Thursday, 24 February 2011

Obama Administration Decides DOMA is Unconstitutional

Attorney General Holder yesterday announced that the Obama administration would no longer defend the so-called Defence of Marriage act in Federal Court.

This is great news. But it's a little complicated - so I've been reading up on the matter trying to figure out exactly what the Justice Department's new policy now means, and what the implications will be. Lawyers who read this blog (I know you're out there!) please feel free to chime in with further info as I'm just figuring this out as I go along.

The big news here is that the Obama administration believes gays and lesbians DO meet the standard of requiring heightened scrutiny under the equal protection clause of the constitution. Previous court cases have been raised in jurisdications where the courts had previously ruled that this standard should not be applied to sexual minorities - but no such precedent exists in the 2nd Circuit Court, where two new cases are to be tried. Nor has the Supreme Court ever ruled on this specific question.

The Obama administration therefore had no precendent to be bound or guided by in this instance, and the Justice Department therefore had to fashion its legal reasoning from scratch.

Under those circumstances, the position that they take is that section 3 of the Defence of Marriage act - the portion that specifically prevents the Federal government from recognising same sex marriage that are legal within a particular state - is unconstitutional. They will not defend it. But that doesn't mean that it is no longer law.

Until either 1) Congress repeals the law or 2) a Federal court rules the law unconstitutional, the provision will stay on the books.

So there's no immediate effect to this decision. But the government's position does make it far more likely that the law will be struck down by the courts, because it is difficult for anyone other than the federal government to claim that they have legal standing to defend the law.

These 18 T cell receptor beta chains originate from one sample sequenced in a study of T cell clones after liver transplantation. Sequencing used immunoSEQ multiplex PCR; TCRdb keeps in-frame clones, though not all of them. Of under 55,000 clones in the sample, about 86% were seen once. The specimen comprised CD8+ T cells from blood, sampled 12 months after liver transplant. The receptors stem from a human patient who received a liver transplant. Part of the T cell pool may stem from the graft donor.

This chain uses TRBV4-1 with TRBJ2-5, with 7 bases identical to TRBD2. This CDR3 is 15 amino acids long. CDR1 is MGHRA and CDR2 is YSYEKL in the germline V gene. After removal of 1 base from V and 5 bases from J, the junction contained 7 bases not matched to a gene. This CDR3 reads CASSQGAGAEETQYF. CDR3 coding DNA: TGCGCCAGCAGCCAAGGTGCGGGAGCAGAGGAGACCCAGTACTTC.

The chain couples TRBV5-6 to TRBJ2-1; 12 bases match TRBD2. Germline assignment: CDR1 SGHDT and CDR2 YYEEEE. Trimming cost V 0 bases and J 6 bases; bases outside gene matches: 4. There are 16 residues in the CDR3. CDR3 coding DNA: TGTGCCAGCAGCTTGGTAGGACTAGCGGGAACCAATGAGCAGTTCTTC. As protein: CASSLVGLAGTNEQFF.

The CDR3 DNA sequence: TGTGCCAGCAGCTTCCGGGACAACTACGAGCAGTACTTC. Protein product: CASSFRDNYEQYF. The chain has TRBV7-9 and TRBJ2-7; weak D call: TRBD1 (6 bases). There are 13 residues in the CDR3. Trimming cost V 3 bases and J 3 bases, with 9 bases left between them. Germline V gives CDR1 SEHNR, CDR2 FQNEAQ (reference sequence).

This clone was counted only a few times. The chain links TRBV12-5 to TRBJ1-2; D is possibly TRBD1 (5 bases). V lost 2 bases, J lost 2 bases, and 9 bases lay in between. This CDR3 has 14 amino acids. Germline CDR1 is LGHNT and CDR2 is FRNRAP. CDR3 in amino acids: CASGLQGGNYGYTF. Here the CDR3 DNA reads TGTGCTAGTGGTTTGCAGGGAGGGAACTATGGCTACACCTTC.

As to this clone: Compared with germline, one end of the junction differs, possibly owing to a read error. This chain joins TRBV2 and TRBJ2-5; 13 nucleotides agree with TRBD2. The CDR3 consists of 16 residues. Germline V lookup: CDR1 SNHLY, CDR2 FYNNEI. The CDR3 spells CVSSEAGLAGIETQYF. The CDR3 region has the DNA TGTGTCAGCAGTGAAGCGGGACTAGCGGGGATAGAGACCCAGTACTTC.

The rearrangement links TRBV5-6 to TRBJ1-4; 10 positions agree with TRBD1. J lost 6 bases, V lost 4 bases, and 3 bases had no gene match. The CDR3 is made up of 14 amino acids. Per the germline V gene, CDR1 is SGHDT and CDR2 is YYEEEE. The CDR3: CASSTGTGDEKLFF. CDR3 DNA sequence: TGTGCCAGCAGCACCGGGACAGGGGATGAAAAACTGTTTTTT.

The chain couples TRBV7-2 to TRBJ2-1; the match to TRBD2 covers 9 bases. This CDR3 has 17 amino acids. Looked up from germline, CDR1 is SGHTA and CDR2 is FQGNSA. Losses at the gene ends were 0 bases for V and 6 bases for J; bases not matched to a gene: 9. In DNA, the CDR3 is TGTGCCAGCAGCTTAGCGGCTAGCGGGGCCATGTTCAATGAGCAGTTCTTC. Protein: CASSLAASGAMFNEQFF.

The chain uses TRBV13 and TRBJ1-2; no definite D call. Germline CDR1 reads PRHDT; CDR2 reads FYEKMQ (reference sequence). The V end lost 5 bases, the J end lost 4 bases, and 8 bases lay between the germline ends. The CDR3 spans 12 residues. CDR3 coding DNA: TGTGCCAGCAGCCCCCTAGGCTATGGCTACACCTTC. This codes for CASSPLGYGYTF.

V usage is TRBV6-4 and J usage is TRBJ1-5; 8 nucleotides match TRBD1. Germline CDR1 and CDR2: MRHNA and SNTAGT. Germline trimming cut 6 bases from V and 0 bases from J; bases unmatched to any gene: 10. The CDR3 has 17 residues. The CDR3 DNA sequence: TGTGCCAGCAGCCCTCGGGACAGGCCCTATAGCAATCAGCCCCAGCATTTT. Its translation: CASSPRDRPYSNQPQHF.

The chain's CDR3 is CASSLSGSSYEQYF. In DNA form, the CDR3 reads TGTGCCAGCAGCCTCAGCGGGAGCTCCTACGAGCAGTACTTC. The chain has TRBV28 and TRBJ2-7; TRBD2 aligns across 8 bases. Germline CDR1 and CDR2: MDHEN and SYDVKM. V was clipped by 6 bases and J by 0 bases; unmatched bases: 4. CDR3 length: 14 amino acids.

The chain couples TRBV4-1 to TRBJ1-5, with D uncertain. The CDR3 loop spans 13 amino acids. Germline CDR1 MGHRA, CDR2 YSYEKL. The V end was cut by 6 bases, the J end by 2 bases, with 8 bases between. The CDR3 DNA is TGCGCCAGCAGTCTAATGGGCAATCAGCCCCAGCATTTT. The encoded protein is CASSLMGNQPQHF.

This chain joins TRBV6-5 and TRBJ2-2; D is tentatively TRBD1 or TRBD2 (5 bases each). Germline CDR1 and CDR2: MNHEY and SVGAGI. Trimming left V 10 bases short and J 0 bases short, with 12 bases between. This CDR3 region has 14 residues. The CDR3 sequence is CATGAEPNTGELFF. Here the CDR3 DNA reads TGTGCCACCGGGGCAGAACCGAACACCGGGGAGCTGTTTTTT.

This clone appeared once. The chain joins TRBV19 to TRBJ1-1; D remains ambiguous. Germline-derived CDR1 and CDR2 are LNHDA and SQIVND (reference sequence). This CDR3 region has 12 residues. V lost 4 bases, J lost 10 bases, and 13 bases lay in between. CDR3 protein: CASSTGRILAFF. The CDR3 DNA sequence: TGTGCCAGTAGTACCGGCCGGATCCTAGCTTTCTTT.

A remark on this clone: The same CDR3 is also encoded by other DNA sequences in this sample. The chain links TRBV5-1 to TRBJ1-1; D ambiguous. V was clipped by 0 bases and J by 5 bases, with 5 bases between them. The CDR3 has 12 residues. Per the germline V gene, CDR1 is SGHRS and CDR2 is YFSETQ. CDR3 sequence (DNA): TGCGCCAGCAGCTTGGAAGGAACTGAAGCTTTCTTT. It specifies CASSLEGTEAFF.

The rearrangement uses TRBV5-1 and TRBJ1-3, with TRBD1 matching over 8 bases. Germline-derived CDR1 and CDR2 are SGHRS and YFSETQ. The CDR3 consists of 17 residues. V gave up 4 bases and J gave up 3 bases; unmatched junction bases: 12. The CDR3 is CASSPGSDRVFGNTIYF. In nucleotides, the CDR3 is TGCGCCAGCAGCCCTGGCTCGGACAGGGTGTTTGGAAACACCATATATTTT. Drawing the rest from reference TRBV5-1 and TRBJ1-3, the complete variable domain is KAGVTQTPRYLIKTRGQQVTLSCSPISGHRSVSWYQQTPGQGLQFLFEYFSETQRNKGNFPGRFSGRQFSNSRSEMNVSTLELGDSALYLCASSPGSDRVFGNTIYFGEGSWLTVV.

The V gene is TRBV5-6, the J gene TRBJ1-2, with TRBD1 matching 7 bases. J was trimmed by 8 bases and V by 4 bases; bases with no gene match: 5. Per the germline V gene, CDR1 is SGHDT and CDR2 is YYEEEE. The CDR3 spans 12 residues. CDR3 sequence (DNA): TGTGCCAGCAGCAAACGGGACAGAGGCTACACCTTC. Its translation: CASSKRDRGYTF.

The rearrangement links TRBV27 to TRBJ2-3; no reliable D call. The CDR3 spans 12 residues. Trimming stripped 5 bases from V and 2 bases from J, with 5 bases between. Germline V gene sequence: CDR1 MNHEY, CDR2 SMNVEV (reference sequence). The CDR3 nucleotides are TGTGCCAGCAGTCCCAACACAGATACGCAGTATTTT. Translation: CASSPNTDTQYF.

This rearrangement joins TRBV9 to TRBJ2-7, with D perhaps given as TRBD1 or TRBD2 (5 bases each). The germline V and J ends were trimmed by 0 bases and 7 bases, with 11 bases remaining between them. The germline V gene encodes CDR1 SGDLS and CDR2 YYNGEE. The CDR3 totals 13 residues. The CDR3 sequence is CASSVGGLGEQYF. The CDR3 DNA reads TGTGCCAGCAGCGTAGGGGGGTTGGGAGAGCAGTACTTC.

This is a narrow, legalistic decision on the part of the Obama Justice Department, but the thinking that underlies it is boldly clear:
“It’s a lawyer’s decision based on a careful consideration of the law,” said Paul Smith, head of the Supreme Court and appellate practice at Jenner & Block, and counsel with Gay & Lesbian Advocates & Defenders in a DOMA challenge now pending in the U.S. Court of Appeals for the 1st Circuit.

“There was only one right answer,” he said. “When you examine the law and which groups need heightened protection under the equal protection clause, you realize that sexual orientation is one of those kinds of discrimination that is suspect. There really was no way for them to defend Section 3 of DOMA because the law doesn’t serve any purpose other than to stigmatize persons.”
If a court eventually does decide that Section 3 is unconstitutional, as the Obama administration believes, that would greatly complicate the work of the US Government because suddenly we would have a patchwork system in place for federal benefits. Gay couples would have immigration rights in Massachusetts, but not in Ohio. They could have social security survivor benefits in Iowa, but not in Kansas.

But I say - bring on the mess. Because the more people are forced to confront the reality of gay men and woman and their "unreasonable demands" to be treated just like everybody else, the more hollow and pointless the arguments of the opponents seem.


Ronald said...

I have a serious question about this action, not withstanding the content of the law. It seems that the Executive Branch is seeping into interpretation of the law, the bailiwick of the Judicial Branch. The Executive Branch, as far as I know, does not have the Constitutional competency to decide which laws are worth enforcing and which ones not. It seems to me, that the law itself would have to be challenged, an action that the Executive could pursue through submitting a bill before Congress. The alternative would be to issue a suit before the Courts directly to challenge the constitutionality of this provision.